I think this is great, showing 5 videos on how to make an Ethical Farming, and show the struggles and improvements of makeing feed lot animals, live a better life. Also shows how an Australian Feetlots operates on theses freedoms and standards
This artical has a ton of interesting points about, how out in the west, mostly in Idaho, Cattle and sheep farmers just let thier livestock roam around in an open area that is not fenced in. The big argument is, why are people that drive on the roads responseable for the damages of their cars, other cars, and the price of the animal if they hit the livestock that either runs out in to the road or just stands in it. The people who own the animlas love this law becuase it protects them from just about everything their animal might do. The other people don't like it because they dont want to be the ones that pay for the damages or have to clean up after the animals that are not theirs. Although this has a lot agurment is doesn't seem to be possible that the law will change soon or even in the next couple of years.
This helps with animal science by helping us get a better understnding and view of how a foal developes in side the Womb. This knowledge can help imporve our over all understanding of the horse and other equine related animals as why. I believe they they should do this in other animals as well so we can better understand and learn in detail how baby animals develope and what we can do to improve thier help inside thier mother.
MERRITT ISLAND, Fla. - Unlike the alligators of urban legend that lurk in Manhattan’s sewers, a real-life reptile took up residence in a drain pipe in an otherwise quiet neighborhood near the Ulamay Wildlife Sanctuary -- belching menacing, rumbling hisses at passers-by.
Since December, the alligator inhabited the grated end of a stormwater pipe off Lakewood Circle. And nearby humans feared for the animal’s health and safety.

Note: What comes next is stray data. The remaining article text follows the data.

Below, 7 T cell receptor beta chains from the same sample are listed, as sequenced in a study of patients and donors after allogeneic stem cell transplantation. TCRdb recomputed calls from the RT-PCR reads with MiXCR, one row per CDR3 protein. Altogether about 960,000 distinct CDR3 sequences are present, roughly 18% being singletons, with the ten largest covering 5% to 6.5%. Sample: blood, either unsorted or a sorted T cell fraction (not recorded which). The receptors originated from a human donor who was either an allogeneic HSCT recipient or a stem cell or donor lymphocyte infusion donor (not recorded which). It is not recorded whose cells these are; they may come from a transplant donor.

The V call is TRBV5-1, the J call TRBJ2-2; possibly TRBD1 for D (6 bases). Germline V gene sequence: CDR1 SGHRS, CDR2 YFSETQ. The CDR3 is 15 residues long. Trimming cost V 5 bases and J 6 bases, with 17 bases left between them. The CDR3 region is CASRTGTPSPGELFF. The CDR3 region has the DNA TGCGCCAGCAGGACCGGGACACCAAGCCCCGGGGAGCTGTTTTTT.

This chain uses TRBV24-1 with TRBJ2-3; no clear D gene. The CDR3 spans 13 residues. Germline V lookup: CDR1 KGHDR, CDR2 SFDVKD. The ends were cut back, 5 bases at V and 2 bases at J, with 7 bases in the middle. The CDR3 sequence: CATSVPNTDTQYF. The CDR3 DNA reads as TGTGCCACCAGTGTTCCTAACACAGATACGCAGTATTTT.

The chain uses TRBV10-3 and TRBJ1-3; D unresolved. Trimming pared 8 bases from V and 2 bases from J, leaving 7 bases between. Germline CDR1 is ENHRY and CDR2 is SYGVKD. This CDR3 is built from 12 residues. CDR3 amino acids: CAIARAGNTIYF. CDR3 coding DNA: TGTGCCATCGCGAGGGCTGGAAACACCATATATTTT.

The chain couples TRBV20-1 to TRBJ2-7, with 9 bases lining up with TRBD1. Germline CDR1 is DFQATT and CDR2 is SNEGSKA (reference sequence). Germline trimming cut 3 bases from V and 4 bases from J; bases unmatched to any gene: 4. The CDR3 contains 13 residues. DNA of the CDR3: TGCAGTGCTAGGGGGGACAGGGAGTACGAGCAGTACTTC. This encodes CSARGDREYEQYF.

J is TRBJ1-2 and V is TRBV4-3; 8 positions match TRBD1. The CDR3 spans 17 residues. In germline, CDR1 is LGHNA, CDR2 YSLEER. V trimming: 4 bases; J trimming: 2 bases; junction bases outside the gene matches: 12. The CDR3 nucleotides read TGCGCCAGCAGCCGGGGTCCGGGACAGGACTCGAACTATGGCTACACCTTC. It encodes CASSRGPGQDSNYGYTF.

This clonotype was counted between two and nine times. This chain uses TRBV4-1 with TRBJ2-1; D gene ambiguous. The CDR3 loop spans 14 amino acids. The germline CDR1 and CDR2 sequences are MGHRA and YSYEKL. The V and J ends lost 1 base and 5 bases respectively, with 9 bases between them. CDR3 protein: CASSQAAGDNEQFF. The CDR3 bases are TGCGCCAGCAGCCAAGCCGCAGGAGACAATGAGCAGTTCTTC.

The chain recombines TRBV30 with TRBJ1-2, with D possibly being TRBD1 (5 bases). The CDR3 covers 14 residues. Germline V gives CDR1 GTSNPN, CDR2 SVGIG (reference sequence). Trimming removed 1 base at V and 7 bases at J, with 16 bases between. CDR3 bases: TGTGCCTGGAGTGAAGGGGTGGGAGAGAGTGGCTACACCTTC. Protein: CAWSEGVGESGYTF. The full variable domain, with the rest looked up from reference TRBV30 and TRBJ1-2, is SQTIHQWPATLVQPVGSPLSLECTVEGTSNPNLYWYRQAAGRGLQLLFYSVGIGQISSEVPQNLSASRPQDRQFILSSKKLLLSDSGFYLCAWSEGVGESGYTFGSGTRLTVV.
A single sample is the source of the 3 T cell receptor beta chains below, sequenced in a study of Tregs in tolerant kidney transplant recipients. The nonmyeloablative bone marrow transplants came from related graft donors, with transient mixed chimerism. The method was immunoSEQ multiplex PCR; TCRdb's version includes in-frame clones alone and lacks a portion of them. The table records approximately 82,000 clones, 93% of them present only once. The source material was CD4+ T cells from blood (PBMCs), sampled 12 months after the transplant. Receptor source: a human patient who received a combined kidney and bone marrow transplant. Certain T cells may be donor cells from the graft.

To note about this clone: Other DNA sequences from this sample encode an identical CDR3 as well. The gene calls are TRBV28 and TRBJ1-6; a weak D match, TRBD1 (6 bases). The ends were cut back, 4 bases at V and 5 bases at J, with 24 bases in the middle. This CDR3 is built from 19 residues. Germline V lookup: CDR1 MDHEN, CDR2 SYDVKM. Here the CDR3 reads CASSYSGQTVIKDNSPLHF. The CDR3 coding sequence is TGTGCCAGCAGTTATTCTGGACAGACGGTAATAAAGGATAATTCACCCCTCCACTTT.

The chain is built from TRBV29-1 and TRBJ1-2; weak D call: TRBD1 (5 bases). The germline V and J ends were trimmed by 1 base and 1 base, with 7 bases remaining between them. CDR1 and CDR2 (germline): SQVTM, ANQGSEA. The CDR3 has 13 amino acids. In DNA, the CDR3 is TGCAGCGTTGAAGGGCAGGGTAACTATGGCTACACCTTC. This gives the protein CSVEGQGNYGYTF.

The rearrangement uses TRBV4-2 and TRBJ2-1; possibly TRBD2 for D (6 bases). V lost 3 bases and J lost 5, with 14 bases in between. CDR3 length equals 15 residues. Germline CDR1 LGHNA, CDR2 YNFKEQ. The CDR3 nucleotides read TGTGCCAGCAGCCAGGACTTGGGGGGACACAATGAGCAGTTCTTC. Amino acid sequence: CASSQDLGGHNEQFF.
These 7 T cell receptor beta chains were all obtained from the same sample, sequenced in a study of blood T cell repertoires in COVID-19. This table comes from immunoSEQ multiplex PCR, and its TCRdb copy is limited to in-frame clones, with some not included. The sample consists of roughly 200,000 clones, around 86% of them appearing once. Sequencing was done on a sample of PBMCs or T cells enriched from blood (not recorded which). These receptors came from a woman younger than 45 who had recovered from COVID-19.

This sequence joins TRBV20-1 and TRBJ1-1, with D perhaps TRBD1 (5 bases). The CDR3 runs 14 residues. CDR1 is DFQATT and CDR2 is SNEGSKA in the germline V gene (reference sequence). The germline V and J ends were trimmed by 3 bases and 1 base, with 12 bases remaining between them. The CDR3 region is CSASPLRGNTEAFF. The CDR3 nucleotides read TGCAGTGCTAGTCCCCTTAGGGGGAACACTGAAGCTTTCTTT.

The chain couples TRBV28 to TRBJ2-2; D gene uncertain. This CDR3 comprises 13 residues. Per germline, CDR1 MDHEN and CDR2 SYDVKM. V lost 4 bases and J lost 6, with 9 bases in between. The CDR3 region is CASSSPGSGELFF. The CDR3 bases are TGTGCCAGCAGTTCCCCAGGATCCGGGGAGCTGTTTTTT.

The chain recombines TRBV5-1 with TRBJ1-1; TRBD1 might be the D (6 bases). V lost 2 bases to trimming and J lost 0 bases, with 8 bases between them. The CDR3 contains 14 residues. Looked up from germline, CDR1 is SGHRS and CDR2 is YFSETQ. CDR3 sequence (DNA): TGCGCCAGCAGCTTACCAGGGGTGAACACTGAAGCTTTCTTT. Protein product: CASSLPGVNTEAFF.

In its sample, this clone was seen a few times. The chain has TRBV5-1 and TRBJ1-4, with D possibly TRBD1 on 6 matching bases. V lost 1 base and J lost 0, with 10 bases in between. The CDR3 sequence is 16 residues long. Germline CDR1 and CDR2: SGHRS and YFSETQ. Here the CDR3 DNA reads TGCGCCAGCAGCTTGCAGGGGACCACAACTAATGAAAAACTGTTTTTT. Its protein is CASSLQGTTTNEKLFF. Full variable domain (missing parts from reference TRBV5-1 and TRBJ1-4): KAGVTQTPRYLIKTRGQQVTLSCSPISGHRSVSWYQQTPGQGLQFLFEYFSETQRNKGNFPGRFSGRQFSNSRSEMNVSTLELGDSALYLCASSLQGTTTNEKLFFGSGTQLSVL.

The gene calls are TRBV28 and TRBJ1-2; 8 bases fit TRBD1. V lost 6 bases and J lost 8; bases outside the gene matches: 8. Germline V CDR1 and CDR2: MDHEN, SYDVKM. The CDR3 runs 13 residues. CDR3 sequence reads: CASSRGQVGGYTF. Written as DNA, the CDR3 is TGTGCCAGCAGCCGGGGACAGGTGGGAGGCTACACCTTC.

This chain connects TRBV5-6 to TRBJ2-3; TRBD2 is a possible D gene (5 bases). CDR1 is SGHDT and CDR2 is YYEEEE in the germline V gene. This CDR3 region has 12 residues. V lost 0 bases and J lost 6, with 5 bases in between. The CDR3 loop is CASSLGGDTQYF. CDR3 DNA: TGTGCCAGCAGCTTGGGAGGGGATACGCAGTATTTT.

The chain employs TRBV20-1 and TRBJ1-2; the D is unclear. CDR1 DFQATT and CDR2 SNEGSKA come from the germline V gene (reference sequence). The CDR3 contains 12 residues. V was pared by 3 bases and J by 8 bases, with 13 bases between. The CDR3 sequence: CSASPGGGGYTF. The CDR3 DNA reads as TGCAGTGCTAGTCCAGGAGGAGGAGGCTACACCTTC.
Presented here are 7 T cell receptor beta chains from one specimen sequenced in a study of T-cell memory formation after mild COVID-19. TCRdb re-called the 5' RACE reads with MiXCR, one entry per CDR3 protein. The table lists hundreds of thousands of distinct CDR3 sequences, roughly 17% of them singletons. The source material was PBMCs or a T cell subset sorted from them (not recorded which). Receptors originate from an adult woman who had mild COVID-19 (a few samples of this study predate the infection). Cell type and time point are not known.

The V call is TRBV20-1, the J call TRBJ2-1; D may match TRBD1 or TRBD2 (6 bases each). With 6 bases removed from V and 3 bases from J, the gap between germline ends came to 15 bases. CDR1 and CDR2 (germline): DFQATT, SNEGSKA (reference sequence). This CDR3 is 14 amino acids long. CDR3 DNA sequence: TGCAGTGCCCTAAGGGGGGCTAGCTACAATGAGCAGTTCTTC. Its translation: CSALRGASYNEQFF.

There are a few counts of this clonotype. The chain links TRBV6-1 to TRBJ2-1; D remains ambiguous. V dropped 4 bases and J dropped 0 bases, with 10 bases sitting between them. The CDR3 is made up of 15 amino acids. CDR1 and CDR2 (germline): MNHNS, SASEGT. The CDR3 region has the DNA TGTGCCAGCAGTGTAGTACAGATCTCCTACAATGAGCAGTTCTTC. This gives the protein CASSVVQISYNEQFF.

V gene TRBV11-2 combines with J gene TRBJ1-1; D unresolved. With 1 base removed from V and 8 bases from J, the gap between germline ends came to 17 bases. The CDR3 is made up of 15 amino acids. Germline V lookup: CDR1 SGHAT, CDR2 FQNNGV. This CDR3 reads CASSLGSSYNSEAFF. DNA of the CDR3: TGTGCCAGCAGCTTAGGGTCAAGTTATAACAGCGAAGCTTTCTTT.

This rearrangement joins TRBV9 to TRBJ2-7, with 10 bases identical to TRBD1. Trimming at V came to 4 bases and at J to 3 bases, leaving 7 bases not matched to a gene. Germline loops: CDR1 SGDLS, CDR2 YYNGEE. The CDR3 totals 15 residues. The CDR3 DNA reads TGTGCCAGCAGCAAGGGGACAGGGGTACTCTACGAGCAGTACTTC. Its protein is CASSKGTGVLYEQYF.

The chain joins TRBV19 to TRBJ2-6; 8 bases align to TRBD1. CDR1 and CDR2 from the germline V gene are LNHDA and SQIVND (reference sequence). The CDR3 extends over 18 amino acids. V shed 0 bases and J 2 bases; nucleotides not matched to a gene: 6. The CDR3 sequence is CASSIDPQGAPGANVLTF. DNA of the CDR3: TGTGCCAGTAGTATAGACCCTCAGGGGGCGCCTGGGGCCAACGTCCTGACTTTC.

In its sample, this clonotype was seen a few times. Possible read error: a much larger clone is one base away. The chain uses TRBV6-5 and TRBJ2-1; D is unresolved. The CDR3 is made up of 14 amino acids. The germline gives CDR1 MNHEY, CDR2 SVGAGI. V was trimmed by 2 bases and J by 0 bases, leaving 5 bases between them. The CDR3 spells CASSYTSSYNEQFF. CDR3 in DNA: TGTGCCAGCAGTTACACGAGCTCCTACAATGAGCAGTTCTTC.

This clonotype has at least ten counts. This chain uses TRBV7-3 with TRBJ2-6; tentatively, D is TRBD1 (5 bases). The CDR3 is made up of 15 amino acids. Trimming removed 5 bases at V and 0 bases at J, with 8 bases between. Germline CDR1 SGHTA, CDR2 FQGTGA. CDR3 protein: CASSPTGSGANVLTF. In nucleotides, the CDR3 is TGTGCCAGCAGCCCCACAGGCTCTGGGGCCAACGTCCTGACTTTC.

Neighborhood guesstimates of the gator’s length ranged from 4 to 10 feet -- only the fearsome, scaly snout was typically visible, poking out of the pipe. Whatever its length, the toothy reptile apparently was not happy with its living situation.
Hours later, the reptile was removed. Florida Fish and Wildlife Conservation Commission officers used plastic piping to coax the 7-foot gator to backpedal -- “he wasn’t at all happy about it,” spokeswoman Joy Hill described -- and the beast was captured soon afterward.
The alligator was relocated to a St. Johns River marsh, Hill said.
The FWC’s Statewide Nuisance Alligator Program received 14,275 nuisance alligator complaints in 2011, and 6,995 gators were removed...
Alligatiors, are becoming a problem in Florida and other southern states. With them exposing them selves in unsafe envrionments like housing complexes and coming out into the road where cars travel everyday at high speeds. This alligatior in particular took his home in a residencal drainage pipe. He would not have been a big problem but the fact he was hissing at passers-by he became a serious threat to the children and elderly people with in the comunity. Thus the removal of the Alligatior was a must. People where astonished when the gator was removed and it was a 7ft gator people where scared. After the alligtor was relocated to the St, Johns River marsh. Where he could live happily with out threating any more lives.
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